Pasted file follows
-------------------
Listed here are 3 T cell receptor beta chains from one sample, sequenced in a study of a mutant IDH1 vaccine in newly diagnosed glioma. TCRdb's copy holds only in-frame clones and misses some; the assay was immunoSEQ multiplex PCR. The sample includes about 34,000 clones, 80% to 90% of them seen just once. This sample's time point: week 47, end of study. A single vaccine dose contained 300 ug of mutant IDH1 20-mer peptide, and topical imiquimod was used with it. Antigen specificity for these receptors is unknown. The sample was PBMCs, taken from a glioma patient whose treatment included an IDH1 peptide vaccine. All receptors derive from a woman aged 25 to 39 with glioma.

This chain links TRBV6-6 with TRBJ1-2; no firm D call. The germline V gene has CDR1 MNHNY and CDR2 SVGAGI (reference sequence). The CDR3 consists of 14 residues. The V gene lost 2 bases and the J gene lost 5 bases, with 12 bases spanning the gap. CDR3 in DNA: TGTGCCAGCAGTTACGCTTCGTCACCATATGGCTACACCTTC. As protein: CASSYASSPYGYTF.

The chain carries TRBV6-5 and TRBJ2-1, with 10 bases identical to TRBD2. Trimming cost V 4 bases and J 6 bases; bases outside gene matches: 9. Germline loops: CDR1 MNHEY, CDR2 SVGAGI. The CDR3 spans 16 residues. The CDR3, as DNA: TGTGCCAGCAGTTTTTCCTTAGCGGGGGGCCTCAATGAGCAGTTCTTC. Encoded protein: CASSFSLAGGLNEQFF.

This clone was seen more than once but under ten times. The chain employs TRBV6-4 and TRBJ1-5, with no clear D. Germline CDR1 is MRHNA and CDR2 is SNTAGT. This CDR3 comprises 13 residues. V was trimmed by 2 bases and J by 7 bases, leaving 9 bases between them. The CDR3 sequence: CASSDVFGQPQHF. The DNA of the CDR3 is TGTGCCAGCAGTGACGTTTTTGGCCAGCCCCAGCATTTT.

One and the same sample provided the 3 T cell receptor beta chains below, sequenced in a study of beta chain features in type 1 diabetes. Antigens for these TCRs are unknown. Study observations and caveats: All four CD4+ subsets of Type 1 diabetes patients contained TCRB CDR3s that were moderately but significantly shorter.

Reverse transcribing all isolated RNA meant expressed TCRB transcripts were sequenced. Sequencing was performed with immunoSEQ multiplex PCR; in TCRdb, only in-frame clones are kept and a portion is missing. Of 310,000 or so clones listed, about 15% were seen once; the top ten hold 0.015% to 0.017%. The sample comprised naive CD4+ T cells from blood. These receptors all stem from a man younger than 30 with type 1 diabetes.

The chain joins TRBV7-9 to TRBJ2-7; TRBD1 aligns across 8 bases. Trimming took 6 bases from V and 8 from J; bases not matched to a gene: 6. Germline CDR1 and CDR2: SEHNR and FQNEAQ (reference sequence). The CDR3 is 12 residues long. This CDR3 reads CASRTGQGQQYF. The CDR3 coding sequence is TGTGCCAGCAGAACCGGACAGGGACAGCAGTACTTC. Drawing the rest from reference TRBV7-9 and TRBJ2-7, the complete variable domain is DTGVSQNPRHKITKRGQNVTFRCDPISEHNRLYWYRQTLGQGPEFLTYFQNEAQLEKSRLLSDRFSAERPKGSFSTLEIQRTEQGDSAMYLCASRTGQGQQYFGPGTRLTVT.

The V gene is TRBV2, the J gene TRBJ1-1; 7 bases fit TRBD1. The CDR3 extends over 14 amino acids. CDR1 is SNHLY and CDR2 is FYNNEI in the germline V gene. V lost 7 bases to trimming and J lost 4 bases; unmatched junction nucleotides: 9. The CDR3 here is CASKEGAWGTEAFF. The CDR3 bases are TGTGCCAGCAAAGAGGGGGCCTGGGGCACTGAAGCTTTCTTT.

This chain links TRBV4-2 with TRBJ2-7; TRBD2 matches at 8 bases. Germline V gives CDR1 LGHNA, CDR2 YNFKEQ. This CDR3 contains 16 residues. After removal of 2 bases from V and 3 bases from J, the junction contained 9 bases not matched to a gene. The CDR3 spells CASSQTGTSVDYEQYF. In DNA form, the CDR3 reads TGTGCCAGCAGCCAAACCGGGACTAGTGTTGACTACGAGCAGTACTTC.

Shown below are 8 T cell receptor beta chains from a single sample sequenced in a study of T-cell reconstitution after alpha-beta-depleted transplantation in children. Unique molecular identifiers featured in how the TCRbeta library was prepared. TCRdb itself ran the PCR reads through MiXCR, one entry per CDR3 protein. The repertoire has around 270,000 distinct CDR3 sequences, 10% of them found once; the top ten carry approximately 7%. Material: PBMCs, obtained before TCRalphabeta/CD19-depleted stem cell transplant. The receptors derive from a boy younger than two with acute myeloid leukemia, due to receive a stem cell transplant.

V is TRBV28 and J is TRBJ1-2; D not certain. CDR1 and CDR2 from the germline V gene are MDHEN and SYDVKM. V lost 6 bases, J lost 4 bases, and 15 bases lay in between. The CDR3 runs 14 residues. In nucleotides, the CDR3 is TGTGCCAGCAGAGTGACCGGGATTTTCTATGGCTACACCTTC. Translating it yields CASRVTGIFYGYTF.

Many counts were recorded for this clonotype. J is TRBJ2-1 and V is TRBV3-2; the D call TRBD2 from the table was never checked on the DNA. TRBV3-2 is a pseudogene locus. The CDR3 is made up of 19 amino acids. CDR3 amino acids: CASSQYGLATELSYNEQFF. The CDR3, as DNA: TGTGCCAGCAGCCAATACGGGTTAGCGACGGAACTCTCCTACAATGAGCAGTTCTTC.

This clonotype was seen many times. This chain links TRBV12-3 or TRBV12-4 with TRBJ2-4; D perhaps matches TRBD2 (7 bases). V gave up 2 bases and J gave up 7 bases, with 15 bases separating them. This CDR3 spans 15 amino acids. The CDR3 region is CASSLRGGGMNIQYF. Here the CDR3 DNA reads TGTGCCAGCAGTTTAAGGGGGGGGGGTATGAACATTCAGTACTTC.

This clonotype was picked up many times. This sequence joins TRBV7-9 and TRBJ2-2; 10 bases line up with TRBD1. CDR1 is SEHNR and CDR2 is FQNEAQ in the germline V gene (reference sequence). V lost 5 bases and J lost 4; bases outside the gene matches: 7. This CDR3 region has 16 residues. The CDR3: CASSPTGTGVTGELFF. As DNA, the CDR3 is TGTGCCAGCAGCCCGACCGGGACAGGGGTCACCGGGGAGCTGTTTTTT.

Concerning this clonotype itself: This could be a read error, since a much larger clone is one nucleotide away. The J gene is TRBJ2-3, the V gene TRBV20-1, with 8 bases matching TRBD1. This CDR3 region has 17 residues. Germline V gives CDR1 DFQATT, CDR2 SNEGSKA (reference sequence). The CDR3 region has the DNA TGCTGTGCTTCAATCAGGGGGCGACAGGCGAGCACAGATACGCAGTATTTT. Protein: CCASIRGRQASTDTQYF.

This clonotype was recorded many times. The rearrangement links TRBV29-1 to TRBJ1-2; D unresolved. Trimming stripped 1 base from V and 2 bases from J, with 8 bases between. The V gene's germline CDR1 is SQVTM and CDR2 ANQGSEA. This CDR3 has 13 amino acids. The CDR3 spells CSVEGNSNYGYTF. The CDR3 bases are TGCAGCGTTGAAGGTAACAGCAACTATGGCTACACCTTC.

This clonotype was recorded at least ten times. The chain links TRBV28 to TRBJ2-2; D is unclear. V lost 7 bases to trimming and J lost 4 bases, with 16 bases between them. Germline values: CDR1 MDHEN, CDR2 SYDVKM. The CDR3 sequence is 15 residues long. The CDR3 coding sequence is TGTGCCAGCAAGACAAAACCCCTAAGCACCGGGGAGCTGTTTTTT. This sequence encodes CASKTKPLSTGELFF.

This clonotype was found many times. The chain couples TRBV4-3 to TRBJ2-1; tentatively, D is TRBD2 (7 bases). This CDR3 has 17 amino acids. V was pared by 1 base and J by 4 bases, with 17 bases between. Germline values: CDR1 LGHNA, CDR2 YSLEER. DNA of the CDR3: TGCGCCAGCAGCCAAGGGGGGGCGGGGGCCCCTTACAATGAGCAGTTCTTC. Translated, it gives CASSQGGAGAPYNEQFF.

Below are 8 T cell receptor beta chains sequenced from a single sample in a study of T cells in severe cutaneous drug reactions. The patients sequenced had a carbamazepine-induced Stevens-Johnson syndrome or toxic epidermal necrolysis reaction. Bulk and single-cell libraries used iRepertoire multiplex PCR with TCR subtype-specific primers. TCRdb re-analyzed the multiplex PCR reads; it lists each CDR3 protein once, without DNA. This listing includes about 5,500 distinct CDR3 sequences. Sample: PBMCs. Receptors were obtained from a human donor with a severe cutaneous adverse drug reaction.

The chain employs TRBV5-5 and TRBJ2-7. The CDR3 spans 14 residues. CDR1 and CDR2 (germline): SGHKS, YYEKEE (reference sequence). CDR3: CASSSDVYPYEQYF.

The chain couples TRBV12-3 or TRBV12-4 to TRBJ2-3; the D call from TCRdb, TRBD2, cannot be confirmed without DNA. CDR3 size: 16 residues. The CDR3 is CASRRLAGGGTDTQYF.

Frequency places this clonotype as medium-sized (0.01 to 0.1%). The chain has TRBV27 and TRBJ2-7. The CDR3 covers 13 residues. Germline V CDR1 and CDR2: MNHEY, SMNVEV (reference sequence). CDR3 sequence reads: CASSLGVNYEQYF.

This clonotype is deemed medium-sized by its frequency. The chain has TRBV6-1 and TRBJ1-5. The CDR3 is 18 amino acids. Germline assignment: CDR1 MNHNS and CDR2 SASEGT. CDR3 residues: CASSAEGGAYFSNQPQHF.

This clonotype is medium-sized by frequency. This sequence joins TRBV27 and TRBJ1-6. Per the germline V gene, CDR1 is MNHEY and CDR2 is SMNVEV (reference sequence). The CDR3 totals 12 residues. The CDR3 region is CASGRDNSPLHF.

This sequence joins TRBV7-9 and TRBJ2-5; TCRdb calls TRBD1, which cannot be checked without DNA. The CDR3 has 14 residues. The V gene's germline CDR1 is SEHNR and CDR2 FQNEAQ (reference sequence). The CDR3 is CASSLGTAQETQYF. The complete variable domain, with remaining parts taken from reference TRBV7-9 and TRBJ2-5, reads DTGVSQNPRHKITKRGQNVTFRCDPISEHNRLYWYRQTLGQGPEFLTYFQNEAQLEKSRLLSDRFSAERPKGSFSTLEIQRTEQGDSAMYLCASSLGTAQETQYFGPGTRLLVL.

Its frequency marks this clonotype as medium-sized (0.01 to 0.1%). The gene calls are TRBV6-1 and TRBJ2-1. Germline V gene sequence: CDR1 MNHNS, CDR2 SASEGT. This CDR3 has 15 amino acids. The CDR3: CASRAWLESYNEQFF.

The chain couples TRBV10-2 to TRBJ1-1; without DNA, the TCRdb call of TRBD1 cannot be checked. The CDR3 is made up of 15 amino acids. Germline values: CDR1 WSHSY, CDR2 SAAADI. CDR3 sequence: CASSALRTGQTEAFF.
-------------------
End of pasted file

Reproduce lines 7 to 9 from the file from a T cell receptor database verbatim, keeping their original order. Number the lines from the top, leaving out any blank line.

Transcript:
The chain joins TRBV7-9 to TRBJ2-7; TRBD1 aligns across 8 bases. Trimming took 6 bases from V and 8 from J; bases not matched to a gene: 6. Germline CDR1 and CDR2: SEHNR and FQNEAQ (reference sequence). The CDR3 is 12 residues long. This CDR3 reads CASRTGQGQQYF. The CDR3 coding sequence is TGTGCCAGCAGAACCGGACAGGGACAGCAGTACTTC. Drawing the rest from reference TRBV7-9 and TRBJ2-7, the complete variable domain is DTGVSQNPRHKITKRGQNVTFRCDPISEHNRLYWYRQTLGQGPEFLTYFQNEAQLEKSRLLSDRFSAERPKGSFSTLEIQRTEQGDSAMYLCASRTGQGQQYFGPGTRLTVT.

The V gene is TRBV2, the J gene TRBJ1-1; 7 bases fit TRBD1. The CDR3 extends over 14 amino acids. CDR1 is SNHLY and CDR2 is FYNNEI in the germline V gene. V lost 7 bases to trimming and J lost 4 bases; unmatched junction nucleotides: 9. The CDR3 here is CASKEGAWGTEAFF. The CDR3 bases are TGTGCCAGCAAAGAGGGGGCCTGGGGCACTGAAGCTTTCTTT.

This chain links TRBV4-2 with TRBJ2-7; TRBD2 matches at 8 bases. Germline V gives CDR1 LGHNA, CDR2 YNFKEQ. This CDR3 contains 16 residues. After removal of 2 bases from V and 3 bases from J, the junction contained 9 bases not matched to a gene. The CDR3 spells CASSQTGTSVDYEQYF. In DNA form, the CDR3 reads TGTGCCAGCAGCCAAACCGGGACTAGTGTTGACTACGAGCAGTACTTC.